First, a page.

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Analytical and Bioanalytical Chemistry

, Volume 405, Issue 30, pp 9879–9888 | Cite as

Relationship between the matrix effect and the physicochemical properties of analytes in gas chromatography

  • Kanju SakaEmail author
  • Keiko Kudo
  • Makiko Hayashida
  • Emiko Kurisaki
  • Hisae Niitsu
  • Masaru Terada
  • Koji Yamaguchi
  • Ken-ichi Yoshida
Research Paper

Abstract

The phenomenon “matrix-induced chromatographic response enhancement” (matrix effect) causes quantitative errors in gas chromatography (GC) analyses. This effect varies according to the analyte nature, matrix type and concentration, and GC-system parameters. By focusing on the physicochemical properties of analytes, a predictive model was developed for the matrix effect using quantitative structure–property relationships. Experimental values of the matrix effect were determined for 58 compounds in a serum extract obtained from solid-phase extraction as the matrix. Eight molecular descriptors were selected, and the matrix-effect model was developed by multiple linear regression. The developed model predicted values for the matrix effect without any further experimental measurements. It also indicated that the molecular polarity (particularly H-bond donors) and volume of the analyte increase the matrix effect, while hydrophobicity and increasing number of nonpolar carbon atoms in the analyte decrease the matrix effect. The model was applied to the analysis of barbiturates. The predicted values indicated that N-methylation decreases the matrix effect, and the relative predicted values were effective for the selection of an internal standard. The obtained insight into the matrix effect and the prediction data will be helpful for developing quantitative analysis strategies.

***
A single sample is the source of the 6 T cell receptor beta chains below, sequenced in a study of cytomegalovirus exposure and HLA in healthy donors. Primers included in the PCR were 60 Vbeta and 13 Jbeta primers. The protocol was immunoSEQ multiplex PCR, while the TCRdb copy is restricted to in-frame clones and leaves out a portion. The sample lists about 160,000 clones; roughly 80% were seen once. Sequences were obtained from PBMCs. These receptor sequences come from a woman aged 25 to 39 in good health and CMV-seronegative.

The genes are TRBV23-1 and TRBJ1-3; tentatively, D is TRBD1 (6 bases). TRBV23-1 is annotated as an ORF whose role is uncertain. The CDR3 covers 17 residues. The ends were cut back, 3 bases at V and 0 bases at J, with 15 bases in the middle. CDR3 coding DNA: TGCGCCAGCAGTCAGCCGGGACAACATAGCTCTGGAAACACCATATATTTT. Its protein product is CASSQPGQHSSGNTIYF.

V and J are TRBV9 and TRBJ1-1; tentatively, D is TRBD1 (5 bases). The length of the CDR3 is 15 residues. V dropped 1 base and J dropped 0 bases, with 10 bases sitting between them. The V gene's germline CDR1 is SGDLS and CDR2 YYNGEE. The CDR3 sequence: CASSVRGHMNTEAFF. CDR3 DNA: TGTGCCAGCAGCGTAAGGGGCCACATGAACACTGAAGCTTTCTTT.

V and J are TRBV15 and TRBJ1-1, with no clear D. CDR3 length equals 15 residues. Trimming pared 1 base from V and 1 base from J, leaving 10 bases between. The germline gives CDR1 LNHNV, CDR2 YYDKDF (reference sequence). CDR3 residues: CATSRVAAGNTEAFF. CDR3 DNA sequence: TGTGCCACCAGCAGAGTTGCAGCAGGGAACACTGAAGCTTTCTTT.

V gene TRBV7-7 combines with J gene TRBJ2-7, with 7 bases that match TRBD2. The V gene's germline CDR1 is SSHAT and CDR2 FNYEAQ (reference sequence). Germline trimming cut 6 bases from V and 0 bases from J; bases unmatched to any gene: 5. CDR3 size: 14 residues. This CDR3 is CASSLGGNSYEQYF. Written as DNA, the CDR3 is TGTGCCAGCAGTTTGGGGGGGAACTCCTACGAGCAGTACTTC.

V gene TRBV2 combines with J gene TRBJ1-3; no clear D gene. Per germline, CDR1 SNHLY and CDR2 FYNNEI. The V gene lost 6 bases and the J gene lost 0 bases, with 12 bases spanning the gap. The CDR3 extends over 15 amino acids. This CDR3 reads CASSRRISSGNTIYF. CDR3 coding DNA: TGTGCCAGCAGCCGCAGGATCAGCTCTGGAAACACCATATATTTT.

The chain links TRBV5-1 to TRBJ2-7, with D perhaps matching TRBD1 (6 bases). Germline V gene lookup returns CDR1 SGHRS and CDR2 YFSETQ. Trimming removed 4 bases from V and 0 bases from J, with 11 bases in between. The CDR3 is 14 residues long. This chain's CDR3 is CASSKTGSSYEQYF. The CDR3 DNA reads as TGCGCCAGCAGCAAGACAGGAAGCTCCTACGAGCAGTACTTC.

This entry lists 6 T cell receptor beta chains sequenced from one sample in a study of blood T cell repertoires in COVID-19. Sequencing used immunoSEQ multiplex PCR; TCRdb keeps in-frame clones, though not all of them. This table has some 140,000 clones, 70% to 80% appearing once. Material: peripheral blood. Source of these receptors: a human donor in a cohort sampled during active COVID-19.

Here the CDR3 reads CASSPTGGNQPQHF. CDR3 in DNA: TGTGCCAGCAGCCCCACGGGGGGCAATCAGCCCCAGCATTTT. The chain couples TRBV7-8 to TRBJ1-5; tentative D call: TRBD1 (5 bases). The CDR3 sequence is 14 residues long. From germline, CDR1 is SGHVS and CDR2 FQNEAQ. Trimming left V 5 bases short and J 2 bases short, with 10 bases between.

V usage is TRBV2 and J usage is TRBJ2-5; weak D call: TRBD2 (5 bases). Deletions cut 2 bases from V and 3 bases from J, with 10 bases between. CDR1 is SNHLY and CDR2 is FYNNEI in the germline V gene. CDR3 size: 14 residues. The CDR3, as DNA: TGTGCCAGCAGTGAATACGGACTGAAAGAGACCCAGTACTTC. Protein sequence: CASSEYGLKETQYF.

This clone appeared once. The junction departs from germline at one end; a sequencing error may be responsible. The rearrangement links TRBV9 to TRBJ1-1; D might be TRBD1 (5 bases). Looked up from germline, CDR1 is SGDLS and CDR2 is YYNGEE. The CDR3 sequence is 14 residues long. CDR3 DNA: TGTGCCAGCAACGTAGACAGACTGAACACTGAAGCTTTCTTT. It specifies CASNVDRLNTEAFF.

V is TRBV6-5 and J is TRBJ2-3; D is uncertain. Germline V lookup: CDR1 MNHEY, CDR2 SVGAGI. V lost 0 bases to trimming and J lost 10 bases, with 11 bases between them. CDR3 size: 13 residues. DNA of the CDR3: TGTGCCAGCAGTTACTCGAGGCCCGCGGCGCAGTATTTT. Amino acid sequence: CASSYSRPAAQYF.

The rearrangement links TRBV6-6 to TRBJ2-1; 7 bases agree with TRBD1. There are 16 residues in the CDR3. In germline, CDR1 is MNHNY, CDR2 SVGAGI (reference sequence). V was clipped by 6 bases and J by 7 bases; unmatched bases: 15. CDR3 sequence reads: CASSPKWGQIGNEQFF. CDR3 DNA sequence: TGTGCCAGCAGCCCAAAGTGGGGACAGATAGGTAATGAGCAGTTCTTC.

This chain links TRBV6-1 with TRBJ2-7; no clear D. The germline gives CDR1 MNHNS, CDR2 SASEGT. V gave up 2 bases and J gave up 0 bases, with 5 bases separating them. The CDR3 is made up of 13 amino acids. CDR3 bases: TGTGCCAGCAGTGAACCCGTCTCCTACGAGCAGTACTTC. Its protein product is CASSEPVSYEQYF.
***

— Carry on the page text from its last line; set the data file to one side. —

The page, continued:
Keywords

Matrix effect Gas chromatography Quantitative structure–property relationship H-bond donor 

Notes

Acknowledgments

This study was supported by the Japan Society for the Promotion of Science KAKENHI Grant Numbers 24590850, 24659338. The authors would like to thank Kohtaro Yuta (In Silico Data, Japan), Masato Kitajima, and Jose M. Ciloy (Fujitsu Kyushu Systems Ltd., Japan) for their helpful discussions and valuable comments on the manuscript.

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Copyright information

© Springer-Verlag Berlin Heidelberg 2013

Authors and Affiliations

  • Kanju Saka
    • 1
    Email author
  • Keiko Kudo
    • 2
  • Makiko Hayashida
    • 3
  • Emiko Kurisaki
    • 4
  • Hisae Niitsu
    • 5
  • Masaru Terada
    • 6
  • Koji Yamaguchi
    • 3
  • Ken-ichi Yoshida
    • 1
  1. 1.Department of Forensic Medicine, Graduate School of MedicineUniversity of TokyoTokyoJapan
  2. 2.Department of Forensic Pathology and Sciences, Graduate School of Medical SciencesKyushu UniversityFukuokaJapan
  3. 3.Department of Legal Medicine, Graduate School of MedicineNippon Medical SchoolTokyoJapan
  4. 4.Department of Legal MedicineFukushima Medical University School of MedicineFukushimaJapan
  5. 5.Department of Legal MedicineIwate Medical University School of MedicineShiwa-gunJapan
  6. 6.Department of Legal MedicineToho University School of MedicineTokyoJapan

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